I like frenetic energy, I like dissonance, I like interplanetary flight patterns, I like unapologetic confidence verging toward self-conscious comedown, I like sloth spirit, I like uber vulnerable tube socks, I like contradiction, I like silence that pulsates with tension, silences that engage in epic timelines of extreme cogitation, I like high-flying off the turnbuckle Jimmy “Superfly” Snuka risk taking, I like monster mash, I like art like I like my albondigas, piping hot aromatic madness with nuanced flavors inspired by cultural, geographical and inter-generational markers. I like my art like I like Prince’s “Batdance,” all purpletechnic, angular, wise-ass and emancipatory. I like work that points toward fable and fairy tale, I like faint notes of surrealism, Dada-caca, Raskal Chicanx Poetiks, big-hearted lyrical-fronterismo-collage idioms, I like elliptical dream messaging derived from the ambulatory interior vita, I like art that surveils state-sanctioned surveillance, hyper-policing of person/hood, neighbor/hood and global/hood, atmospheric violence in its various iterations, loss and love, and most of all, I like art that initiates the slow asphyxiation of ego addiction.

Marilyn Chin – Wednesday, November 28, 2018 – Geisel Library, Seuss Room at 5:00 pm

Marilyn Chin

Marilyn Chin was born in Hong Kong and raised in Portland, Oregon. Her books have become Asian American classics and are taught in classrooms internationally. She is presently celebrating the launch of her new book A PORTRAIT OF THE SELF AS NATION: NEW AND SELECTED POEMS (W.W. Norton, 2018).

Marilyn Chin’s other books of poems include HARD LOVE PROVINCE, RHAPSODY IN PLAIN YELLOW, DWARF BAMBOO, and THE PHOENIX GONE, THE TERRACE EMPTY. Her book of wild girl fiction is called REVENGE OF THE MOONCAKE VIXEN.

She has won numerous awards, including the Anisfield Wolf Book Award, the United States Artist Foundation Award, the Radcliffe Institute Fellowship at Harvard, the Rockefeller Foundation Fellowship at Bellagio, two NEAs, the Stegner Fellowship, the PEN/Josephine Miles Award, five Pushcart Prizes, a Fulbright Fellowship to Taiwan, a Lannan Fellowship and others.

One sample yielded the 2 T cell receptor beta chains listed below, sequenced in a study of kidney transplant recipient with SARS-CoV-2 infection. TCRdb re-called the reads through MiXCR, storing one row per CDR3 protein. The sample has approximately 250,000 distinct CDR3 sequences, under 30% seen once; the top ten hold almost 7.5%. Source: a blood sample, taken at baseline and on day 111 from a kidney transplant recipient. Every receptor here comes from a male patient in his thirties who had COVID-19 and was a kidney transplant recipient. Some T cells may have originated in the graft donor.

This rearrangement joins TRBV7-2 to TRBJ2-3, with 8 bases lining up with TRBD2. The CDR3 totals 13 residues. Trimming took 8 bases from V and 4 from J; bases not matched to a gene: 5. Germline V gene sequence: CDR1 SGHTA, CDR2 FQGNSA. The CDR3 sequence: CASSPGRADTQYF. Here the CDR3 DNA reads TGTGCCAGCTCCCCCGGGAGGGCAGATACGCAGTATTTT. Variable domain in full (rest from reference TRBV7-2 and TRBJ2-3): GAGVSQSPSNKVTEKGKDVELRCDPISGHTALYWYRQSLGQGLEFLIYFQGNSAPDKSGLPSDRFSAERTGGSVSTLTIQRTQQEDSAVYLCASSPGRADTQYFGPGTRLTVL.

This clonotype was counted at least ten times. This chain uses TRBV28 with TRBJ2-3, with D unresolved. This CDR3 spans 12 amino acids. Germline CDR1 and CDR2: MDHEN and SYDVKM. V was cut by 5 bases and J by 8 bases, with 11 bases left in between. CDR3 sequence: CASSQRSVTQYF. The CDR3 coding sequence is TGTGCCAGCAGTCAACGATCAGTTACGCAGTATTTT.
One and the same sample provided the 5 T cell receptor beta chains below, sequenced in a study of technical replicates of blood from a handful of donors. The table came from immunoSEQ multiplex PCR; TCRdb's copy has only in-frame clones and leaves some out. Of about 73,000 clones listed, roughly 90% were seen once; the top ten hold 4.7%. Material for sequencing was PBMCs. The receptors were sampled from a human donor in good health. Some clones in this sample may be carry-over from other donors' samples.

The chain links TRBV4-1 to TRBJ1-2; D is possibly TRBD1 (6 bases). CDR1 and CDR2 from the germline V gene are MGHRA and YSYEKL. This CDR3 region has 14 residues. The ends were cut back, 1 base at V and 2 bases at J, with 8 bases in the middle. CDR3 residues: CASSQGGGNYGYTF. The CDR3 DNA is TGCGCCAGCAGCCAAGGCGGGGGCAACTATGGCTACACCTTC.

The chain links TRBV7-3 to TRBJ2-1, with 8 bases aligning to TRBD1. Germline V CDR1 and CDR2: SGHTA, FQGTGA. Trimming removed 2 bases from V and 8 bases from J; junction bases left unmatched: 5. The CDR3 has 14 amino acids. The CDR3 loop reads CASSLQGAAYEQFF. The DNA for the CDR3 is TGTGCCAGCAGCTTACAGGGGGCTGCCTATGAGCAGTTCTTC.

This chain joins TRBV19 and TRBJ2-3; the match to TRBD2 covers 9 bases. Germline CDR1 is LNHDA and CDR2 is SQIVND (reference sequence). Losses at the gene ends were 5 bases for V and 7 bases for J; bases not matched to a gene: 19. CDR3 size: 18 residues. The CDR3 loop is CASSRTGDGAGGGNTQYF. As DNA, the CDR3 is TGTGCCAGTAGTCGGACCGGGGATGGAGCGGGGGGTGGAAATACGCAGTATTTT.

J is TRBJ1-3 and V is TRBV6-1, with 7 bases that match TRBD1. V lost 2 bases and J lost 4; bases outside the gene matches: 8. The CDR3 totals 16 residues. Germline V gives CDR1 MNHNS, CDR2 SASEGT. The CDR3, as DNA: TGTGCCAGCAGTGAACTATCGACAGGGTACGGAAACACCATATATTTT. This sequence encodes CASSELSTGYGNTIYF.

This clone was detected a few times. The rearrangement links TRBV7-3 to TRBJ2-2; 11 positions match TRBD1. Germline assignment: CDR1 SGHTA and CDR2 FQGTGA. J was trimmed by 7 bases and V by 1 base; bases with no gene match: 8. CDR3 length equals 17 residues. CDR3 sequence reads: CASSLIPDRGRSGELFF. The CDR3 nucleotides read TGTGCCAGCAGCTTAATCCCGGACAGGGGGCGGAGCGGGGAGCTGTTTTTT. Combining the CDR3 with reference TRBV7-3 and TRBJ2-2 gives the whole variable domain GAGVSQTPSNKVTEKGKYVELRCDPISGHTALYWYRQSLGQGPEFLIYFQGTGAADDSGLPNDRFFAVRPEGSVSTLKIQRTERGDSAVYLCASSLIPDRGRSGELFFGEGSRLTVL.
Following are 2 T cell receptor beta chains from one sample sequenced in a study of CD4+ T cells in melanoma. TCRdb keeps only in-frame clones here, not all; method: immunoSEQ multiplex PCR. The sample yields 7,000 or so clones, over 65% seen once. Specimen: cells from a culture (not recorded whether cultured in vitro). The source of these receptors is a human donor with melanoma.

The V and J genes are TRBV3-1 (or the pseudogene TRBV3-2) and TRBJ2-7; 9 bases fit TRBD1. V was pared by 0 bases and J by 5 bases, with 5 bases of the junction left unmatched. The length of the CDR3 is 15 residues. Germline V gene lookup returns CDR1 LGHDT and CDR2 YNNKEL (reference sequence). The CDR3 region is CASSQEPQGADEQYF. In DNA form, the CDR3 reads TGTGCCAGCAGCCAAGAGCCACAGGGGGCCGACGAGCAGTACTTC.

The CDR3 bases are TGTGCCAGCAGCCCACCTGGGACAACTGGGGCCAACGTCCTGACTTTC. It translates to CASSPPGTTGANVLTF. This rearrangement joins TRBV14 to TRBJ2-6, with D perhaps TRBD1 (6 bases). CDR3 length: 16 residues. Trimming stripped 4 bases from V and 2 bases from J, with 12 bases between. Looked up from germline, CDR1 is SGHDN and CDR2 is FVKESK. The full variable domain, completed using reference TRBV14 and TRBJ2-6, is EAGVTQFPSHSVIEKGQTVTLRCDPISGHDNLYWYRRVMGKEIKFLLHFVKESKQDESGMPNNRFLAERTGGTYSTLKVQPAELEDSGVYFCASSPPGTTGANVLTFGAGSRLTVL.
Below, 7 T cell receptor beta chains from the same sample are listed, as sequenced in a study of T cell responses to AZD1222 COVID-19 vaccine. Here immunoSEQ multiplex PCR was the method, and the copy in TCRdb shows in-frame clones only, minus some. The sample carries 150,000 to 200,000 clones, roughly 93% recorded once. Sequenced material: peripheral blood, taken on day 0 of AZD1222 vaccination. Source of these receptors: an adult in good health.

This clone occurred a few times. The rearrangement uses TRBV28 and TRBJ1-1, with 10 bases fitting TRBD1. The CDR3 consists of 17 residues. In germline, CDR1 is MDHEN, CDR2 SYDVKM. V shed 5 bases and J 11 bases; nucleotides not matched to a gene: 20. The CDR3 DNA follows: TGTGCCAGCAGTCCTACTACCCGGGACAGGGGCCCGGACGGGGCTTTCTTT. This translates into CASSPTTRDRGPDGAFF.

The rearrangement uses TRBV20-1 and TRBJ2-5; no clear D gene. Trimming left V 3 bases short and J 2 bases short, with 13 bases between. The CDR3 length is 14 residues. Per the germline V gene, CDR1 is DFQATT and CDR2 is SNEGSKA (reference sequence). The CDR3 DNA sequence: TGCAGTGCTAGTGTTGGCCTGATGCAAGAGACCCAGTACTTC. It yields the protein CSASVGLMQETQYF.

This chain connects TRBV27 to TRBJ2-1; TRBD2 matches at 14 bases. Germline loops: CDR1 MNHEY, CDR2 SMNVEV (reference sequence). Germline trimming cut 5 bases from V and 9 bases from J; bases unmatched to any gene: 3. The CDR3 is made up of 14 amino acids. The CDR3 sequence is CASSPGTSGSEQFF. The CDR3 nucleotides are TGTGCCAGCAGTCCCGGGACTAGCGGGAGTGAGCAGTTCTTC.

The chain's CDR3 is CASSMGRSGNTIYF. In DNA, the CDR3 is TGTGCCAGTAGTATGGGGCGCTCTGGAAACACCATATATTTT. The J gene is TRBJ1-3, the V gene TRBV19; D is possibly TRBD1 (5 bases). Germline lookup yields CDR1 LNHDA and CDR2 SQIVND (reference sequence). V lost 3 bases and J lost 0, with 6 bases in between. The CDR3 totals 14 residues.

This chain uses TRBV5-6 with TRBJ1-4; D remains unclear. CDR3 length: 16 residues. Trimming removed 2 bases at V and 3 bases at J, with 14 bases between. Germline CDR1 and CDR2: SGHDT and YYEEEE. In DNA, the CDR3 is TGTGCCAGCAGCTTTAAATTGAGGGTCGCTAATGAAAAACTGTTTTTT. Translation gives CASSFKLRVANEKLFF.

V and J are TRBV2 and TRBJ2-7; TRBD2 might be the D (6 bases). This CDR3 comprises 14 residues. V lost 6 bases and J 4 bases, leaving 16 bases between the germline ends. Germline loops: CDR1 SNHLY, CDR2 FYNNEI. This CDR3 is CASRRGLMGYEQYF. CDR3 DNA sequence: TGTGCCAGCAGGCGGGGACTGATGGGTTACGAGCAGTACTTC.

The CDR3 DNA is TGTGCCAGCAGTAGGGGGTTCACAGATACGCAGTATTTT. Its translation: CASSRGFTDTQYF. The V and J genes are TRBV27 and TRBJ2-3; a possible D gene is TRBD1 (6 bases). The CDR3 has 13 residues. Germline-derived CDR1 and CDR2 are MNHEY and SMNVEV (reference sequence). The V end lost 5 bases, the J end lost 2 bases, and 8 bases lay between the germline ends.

She is featured in a variety of anthologies, including The Norton Anthology of Literature by Women and The Norton Anthology of Modern and Contemporary Poetry, The Penguin Anthology of 20th Century Poetry, and The Best American Poetry…She was featured in Bill Moyers’ PBS series The Language of Life, and Poetry Everywhere, introduced by Garrison Keillor. She has read and taught workshops all over the world. She is Professor Emerita of San Diego State University and recently, she was guest poet at universities in Beijing, Shanghai, Singapore, Hong Kong, Manchester, Sydney and Berlin, Iowa and elsewhere. In addition to writing poetry and fiction, she has translated poems by the modern Chinese poet Ai Qing and co-translated poems by the Japanese poet Gozo Yoshimasu.

Presently, she serves as a Chancellor for the Academy of American Poets.      



The New Writing Series is brought to you by the Literature Department and the Division of Arts and Humanities

The New Writing Series thanks the Department of Visual Arts for providing us with the SME Presentation Space

For more information contact Professor Brandon Som



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Venues

The New Writing Series Program is Free and Open to the Public!

Geisel Library, Seuss Room
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Nearby: Hopkins Parking Structure/Gilman Parking Structure

de Certeau Room
Named after Professor Michel de Certeau, this room is located in the Literature Building, first floor room 155
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Directions
Nearby: Parking Lot P508